Air New Zealand, Tourism NZ expect two-way trans-Tasman travel bubble by early 2021

Both organisations were speaking at an online travel summit on Thursday.
Both organisations were speaking at an online travel summit on Thursday. Photo credit: Getty/Newshub

Tourism New Zealand and Air New Zealand have revealed they're working on how a two-way travel bubble will work with Australia - which they expect to open within months.

Speaking at the online Travel DAZE summit, Tourism NZ's director of commercial René de Monchy said a travel bubble with all of Australia is expected in the first quarter of 2021.

He said that, as with everything else related to COVID-19, deadlines and launch dates for travel have been moving all the time.

"There was a moment that we thought it was July, and then it was October, and then of course we had flare-ups in both countries flare-ups between then and now," de Monchy said.

"But we have our plans ready and we can push play in a matter of days on a lot of that content.

"I think that's going to be one of the challenges - there is the possibility that if an announcement is made, there may not be a lot of notice." 

One of the main benefactors of a trans-Tasman bubble would of course be Air NZ, which also said it was "realistically looking at Q1 next year" as a start date for two-way travel between Australia and Aotearoa.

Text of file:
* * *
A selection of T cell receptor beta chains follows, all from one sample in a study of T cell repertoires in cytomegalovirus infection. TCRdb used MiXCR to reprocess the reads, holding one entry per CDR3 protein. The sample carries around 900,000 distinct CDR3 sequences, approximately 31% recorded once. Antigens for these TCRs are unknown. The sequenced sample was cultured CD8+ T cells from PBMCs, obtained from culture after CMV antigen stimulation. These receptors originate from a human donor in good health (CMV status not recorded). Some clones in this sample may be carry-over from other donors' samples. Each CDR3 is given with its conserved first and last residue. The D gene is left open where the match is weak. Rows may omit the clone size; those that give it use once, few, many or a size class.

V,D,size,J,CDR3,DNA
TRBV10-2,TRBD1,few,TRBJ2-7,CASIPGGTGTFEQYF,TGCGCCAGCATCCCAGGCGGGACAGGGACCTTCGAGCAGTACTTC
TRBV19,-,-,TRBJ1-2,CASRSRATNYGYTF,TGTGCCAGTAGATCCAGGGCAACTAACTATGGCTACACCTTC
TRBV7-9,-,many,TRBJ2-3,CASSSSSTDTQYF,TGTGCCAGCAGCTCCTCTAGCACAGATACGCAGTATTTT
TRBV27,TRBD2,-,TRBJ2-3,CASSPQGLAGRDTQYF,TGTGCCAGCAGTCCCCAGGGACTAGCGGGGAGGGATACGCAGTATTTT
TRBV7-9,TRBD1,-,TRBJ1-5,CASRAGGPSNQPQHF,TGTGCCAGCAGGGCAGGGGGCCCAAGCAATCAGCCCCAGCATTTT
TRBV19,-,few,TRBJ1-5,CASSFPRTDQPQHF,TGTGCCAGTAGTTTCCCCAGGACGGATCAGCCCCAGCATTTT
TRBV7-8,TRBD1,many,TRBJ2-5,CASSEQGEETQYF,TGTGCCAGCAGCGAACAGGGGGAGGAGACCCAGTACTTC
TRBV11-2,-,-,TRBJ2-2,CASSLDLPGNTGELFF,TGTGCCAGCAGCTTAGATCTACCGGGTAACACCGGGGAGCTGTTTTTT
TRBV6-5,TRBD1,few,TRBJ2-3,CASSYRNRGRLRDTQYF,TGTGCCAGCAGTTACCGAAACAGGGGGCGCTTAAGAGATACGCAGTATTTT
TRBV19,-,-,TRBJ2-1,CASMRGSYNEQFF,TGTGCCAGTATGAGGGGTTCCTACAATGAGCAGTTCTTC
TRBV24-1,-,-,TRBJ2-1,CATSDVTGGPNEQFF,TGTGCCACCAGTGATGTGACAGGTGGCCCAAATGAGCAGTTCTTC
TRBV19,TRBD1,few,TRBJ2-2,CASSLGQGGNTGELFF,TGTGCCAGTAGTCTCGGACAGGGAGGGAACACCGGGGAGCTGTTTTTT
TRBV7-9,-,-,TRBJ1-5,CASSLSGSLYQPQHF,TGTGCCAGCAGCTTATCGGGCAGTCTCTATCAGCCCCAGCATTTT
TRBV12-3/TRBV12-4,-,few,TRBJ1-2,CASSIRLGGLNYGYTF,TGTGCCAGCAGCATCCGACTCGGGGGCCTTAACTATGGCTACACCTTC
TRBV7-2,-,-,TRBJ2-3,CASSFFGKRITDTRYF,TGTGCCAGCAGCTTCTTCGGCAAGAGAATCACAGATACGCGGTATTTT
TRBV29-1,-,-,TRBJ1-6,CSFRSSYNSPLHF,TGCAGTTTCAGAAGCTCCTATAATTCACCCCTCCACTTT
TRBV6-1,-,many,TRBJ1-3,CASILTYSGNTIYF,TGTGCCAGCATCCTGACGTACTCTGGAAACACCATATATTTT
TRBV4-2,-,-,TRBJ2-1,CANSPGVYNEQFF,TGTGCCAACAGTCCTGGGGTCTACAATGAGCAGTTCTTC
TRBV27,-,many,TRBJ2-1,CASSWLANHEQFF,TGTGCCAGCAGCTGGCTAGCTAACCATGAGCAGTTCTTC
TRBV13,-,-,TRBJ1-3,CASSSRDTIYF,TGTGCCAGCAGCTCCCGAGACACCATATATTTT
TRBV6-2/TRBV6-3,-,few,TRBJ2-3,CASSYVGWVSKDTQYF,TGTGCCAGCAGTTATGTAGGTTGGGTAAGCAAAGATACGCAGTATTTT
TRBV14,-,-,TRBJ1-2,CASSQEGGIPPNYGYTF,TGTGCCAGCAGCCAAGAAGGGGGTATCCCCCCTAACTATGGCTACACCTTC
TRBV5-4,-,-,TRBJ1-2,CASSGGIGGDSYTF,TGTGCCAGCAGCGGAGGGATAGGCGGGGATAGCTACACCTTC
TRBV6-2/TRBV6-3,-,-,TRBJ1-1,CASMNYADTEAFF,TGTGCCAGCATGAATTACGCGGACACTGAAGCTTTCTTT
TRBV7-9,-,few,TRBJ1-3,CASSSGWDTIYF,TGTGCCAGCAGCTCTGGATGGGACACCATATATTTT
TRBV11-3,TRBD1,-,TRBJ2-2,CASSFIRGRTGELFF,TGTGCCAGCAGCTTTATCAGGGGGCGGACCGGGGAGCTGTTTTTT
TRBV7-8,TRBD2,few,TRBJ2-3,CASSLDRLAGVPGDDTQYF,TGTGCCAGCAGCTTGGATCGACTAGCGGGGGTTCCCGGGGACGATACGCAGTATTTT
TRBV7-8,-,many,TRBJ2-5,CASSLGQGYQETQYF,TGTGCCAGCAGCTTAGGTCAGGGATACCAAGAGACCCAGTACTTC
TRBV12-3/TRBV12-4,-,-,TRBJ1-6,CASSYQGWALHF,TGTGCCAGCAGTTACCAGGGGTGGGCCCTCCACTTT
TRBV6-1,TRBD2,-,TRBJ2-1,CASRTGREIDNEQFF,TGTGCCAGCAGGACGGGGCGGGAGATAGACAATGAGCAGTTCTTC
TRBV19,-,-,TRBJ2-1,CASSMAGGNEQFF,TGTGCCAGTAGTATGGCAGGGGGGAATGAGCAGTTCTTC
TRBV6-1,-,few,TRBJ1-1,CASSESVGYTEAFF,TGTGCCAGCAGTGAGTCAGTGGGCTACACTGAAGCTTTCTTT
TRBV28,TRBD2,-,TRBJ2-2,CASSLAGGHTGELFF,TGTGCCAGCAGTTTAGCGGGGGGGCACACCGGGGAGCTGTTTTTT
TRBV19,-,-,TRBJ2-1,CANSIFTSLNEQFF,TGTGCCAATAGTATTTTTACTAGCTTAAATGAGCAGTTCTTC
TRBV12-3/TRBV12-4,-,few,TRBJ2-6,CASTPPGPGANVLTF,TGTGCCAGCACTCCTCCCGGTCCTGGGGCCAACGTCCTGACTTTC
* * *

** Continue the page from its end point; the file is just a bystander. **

"We were always of the view that Australia needed to open its domestic borders first, and then once that was happening, I think New Zealand would be next on the list," the airline's regional general manager for Australia Kathryn Robertson said.

"We know the governments are talking, so that's good. The one-way bubble has definitely been a step in the right direction and we have seen pretty okay loads."

The current one-way travel bubble has allowed Air NZ to become familiar with all the processes and protocols that will need to be in place should a bubble be announced.

"We've worked really closely with the airports to understand their safe travel zones, and we've got what we call 'green zones' and 'red zones' for those flights that are just coming from New Zealand versus those that are coming from other places," Robertson said.

Robertson said the airline was also keen on parts of the Pacific Islands being included in the travel bubble.

"Cook Islands, Fiji - that kind of bubble I think will be pretty soon after the trans-Tasman one, or maybe even before," Robertson said.